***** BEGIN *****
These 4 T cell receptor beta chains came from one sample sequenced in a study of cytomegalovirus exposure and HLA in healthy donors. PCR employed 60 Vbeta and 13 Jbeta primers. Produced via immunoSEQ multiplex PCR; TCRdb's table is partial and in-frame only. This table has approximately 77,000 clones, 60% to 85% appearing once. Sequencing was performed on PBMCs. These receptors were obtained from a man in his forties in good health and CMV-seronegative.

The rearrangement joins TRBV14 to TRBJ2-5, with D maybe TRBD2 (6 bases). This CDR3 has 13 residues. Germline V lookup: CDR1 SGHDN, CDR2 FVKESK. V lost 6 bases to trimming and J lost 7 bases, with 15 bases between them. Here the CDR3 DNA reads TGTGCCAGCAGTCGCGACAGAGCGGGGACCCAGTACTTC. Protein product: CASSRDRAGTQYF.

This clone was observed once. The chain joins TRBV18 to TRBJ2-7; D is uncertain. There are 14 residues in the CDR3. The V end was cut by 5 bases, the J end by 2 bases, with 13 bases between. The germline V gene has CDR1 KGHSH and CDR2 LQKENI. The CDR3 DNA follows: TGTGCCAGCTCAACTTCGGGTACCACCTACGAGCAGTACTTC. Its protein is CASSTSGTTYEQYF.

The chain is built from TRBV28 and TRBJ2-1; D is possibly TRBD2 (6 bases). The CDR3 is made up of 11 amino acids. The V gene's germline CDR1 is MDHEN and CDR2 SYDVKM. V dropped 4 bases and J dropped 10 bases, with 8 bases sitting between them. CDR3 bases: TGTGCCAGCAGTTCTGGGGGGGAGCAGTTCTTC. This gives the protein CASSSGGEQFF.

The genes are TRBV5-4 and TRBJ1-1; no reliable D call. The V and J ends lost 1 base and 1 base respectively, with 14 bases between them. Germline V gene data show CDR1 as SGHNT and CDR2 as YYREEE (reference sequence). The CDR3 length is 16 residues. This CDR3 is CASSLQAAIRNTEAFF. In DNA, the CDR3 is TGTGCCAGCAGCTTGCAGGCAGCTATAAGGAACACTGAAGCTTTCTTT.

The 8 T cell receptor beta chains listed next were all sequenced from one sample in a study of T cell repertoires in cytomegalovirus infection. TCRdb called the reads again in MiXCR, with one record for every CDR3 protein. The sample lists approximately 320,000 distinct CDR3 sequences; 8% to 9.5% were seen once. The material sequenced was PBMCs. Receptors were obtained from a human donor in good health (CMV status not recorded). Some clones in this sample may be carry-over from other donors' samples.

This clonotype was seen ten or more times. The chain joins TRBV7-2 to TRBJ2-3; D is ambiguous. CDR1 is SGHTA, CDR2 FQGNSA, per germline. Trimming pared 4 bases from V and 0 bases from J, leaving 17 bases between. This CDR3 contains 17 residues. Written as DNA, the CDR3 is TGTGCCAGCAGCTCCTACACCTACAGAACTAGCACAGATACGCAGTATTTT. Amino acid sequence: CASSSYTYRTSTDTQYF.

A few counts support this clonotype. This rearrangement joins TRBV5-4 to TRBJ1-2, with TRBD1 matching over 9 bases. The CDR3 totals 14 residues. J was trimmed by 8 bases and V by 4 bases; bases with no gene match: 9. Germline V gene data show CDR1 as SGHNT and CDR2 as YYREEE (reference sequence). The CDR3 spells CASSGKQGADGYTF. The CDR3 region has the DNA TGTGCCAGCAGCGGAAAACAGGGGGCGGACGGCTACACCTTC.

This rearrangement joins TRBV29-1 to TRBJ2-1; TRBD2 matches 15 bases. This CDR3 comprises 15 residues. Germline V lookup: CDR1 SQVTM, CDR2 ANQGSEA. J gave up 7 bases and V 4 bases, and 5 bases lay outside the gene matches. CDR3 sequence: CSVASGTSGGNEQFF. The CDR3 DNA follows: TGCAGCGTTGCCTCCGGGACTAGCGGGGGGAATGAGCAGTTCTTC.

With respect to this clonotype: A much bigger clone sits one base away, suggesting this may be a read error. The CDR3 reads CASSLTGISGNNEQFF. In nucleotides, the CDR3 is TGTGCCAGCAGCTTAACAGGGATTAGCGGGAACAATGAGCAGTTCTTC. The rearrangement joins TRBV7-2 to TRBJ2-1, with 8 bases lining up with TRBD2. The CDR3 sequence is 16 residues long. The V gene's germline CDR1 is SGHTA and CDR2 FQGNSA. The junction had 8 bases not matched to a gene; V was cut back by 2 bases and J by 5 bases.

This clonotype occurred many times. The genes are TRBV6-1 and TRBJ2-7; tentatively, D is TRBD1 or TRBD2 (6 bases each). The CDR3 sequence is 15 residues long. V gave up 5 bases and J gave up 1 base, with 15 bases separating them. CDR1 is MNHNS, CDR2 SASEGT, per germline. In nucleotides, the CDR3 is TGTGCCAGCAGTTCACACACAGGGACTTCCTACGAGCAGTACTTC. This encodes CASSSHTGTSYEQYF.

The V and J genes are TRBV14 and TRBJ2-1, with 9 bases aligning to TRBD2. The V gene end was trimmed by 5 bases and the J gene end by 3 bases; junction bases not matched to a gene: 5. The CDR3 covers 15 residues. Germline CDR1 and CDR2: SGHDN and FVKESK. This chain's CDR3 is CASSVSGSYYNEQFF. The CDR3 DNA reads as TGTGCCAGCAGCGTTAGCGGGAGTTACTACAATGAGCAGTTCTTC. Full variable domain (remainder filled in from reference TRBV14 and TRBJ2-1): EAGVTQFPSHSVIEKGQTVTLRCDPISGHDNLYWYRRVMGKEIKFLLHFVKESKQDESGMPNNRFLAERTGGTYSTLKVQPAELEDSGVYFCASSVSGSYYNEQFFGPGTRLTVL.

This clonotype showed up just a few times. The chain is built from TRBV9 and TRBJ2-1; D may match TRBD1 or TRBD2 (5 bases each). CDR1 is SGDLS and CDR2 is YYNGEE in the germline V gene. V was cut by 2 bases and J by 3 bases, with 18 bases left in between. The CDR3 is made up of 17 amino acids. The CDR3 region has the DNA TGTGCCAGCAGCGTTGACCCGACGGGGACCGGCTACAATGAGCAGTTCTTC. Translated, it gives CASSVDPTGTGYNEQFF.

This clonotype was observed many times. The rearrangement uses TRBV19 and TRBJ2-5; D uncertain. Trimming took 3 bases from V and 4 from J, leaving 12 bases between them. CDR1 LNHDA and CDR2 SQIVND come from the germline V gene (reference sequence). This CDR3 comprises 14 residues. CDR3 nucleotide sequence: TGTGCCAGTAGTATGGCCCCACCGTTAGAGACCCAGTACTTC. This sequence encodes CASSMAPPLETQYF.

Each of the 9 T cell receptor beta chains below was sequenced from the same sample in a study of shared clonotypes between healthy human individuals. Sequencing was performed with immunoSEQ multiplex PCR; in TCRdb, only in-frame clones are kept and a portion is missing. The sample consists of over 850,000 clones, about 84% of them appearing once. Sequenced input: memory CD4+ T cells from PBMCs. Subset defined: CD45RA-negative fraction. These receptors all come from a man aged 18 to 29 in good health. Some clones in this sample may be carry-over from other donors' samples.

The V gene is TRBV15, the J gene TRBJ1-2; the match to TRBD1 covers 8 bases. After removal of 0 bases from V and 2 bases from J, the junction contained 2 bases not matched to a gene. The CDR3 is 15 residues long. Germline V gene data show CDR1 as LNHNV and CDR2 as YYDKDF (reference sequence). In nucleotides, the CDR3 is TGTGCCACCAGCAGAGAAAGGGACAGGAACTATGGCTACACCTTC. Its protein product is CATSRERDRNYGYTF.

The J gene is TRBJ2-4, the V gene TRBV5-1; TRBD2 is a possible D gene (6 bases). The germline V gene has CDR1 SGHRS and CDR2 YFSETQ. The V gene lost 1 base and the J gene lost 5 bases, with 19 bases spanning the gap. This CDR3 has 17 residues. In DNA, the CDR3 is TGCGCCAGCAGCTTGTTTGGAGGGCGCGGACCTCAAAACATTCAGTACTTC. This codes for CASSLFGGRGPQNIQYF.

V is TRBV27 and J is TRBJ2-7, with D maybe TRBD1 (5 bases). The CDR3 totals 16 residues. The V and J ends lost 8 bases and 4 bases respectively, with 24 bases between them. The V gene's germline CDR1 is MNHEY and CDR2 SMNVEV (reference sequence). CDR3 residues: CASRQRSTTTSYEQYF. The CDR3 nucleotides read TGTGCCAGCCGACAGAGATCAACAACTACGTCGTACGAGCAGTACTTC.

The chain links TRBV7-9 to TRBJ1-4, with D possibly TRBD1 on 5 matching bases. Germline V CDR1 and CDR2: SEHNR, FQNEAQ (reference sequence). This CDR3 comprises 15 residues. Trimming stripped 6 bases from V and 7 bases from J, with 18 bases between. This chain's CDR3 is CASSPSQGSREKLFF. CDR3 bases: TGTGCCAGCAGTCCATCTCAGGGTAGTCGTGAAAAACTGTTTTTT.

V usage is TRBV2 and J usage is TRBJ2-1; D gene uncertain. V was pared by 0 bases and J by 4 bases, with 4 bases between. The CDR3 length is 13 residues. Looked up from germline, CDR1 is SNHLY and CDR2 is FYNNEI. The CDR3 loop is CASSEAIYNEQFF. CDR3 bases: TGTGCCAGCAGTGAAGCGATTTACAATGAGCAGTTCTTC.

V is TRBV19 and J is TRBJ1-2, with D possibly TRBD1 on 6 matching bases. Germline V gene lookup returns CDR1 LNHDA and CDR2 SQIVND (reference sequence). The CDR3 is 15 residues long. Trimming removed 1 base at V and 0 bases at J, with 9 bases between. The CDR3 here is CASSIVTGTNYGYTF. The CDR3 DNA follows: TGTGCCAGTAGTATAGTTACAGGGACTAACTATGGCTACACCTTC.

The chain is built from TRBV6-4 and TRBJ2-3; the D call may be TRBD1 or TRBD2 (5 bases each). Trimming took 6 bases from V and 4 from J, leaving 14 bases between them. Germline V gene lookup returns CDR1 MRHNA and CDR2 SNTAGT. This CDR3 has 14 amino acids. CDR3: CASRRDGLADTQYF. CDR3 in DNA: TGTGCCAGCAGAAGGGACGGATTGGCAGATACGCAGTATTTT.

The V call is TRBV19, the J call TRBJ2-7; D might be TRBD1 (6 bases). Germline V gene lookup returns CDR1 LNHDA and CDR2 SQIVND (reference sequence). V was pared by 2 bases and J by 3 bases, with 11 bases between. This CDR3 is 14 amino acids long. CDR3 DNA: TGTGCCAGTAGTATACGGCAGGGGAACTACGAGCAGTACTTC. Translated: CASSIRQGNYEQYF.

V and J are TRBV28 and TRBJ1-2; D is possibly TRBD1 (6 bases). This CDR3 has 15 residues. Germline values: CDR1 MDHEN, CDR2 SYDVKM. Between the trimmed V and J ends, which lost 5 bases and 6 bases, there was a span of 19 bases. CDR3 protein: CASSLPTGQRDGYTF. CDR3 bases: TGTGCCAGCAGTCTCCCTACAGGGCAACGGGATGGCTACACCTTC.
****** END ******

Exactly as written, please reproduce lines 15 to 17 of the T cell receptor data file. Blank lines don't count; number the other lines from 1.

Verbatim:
Each of the 9 T cell receptor beta chains below was sequenced from the same sample in a study of shared clonotypes between healthy human individuals. Sequencing was performed with immunoSEQ multiplex PCR; in TCRdb, only in-frame clones are kept and a portion is missing. The sample consists of over 850,000 clones, about 84% of them appearing once. Sequenced input: memory CD4+ T cells from PBMCs. Subset defined: CD45RA-negative fraction. These receptors all come from a man aged 18 to 29 in good health. Some clones in this sample may be carry-over from other donors' samples.

The V gene is TRBV15, the J gene TRBJ1-2; the match to TRBD1 covers 8 bases. After removal of 0 bases from V and 2 bases from J, the junction contained 2 bases not matched to a gene. The CDR3 is 15 residues long. Germline V gene data show CDR1 as LNHNV and CDR2 as YYDKDF (reference sequence). In nucleotides, the CDR3 is TGTGCCACCAGCAGAGAAAGGGACAGGAACTATGGCTACACCTTC. Its protein product is CATSRERDRNYGYTF.

The J gene is TRBJ2-4, the V gene TRBV5-1; TRBD2 is a possible D gene (6 bases). The germline V gene has CDR1 SGHRS and CDR2 YFSETQ. The V gene lost 1 base and the J gene lost 5 bases, with 19 bases spanning the gap. This CDR3 has 17 residues. In DNA, the CDR3 is TGCGCCAGCAGCTTGTTTGGAGGGCGCGGACCTCAAAACATTCAGTACTTC. This codes for CASSLFGGRGPQNIQYF.